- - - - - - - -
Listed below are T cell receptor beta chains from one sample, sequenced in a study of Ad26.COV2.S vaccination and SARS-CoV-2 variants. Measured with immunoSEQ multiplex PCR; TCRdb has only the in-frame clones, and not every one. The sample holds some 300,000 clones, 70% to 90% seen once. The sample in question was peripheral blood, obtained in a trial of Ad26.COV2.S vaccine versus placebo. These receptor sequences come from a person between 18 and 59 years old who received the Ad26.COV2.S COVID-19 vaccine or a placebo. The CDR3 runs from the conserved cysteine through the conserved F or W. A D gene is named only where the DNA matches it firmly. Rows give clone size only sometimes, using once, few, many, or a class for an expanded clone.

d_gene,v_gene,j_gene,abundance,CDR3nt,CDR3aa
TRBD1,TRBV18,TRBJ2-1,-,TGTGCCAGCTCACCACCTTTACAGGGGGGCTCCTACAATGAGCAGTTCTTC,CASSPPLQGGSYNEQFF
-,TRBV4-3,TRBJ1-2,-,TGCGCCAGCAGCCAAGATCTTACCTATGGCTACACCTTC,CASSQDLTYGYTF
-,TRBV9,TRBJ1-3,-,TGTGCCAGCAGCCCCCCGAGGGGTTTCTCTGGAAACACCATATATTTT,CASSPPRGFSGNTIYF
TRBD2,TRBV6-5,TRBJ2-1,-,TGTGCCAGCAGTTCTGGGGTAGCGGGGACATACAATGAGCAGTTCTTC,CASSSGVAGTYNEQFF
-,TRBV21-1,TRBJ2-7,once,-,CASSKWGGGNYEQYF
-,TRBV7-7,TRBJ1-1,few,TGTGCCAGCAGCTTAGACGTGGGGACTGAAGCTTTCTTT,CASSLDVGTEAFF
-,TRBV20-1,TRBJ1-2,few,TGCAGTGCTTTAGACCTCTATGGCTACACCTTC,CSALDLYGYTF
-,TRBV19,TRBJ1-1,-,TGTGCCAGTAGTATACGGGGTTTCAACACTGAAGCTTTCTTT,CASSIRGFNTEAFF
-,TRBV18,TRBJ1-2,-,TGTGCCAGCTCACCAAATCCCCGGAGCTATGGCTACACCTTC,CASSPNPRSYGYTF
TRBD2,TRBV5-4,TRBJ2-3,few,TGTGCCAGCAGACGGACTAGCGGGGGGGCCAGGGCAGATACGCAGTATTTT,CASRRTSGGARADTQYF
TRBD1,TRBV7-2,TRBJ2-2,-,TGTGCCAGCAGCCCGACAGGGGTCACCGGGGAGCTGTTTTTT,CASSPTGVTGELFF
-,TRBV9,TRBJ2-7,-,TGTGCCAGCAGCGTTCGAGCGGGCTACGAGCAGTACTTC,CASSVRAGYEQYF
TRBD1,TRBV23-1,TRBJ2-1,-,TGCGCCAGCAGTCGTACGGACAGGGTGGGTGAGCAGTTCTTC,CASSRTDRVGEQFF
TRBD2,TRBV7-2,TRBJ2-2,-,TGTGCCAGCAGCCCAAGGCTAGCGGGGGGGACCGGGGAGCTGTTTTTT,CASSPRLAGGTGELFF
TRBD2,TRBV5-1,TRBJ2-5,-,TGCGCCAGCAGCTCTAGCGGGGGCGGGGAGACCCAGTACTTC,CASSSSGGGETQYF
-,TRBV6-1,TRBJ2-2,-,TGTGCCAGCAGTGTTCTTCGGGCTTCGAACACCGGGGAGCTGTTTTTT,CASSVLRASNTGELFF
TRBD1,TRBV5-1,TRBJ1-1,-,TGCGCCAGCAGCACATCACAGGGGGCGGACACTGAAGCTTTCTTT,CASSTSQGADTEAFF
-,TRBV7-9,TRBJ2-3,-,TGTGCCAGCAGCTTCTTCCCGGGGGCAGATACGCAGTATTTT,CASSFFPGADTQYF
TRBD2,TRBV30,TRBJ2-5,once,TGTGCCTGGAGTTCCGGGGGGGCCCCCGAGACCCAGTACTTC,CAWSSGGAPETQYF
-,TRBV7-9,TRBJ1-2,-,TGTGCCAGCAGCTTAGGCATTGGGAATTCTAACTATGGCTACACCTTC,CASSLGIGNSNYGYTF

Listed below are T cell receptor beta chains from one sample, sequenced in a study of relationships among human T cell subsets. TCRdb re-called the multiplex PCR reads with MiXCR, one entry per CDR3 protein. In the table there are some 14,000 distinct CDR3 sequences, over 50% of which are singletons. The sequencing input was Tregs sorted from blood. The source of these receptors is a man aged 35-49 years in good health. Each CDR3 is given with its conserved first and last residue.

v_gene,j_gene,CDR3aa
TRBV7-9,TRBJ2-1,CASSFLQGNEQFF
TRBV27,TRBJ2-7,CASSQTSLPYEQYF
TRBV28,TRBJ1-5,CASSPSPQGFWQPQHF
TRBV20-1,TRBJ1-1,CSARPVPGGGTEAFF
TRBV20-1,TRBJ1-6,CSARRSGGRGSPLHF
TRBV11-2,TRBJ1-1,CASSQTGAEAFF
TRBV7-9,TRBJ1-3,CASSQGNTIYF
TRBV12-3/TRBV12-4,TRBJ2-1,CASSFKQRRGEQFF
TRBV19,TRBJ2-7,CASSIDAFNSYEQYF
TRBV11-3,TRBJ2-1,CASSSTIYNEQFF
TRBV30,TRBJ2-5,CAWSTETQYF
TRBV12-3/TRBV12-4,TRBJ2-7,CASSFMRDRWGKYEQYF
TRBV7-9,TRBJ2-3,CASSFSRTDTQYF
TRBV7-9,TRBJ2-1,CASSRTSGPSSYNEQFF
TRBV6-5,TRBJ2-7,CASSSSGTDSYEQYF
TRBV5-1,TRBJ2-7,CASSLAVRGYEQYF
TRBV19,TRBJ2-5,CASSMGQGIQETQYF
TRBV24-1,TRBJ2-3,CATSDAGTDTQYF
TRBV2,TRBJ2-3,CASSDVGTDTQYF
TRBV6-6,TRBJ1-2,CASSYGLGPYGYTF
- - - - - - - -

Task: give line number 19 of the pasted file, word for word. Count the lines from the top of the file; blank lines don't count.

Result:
TRBD1,TRBV5-1,TRBJ1-1,-,TGCGCCAGCAGCACATCACAGGGGGCGGACACTGAAGCTTTCTTT,CASSTSQGADTEAFF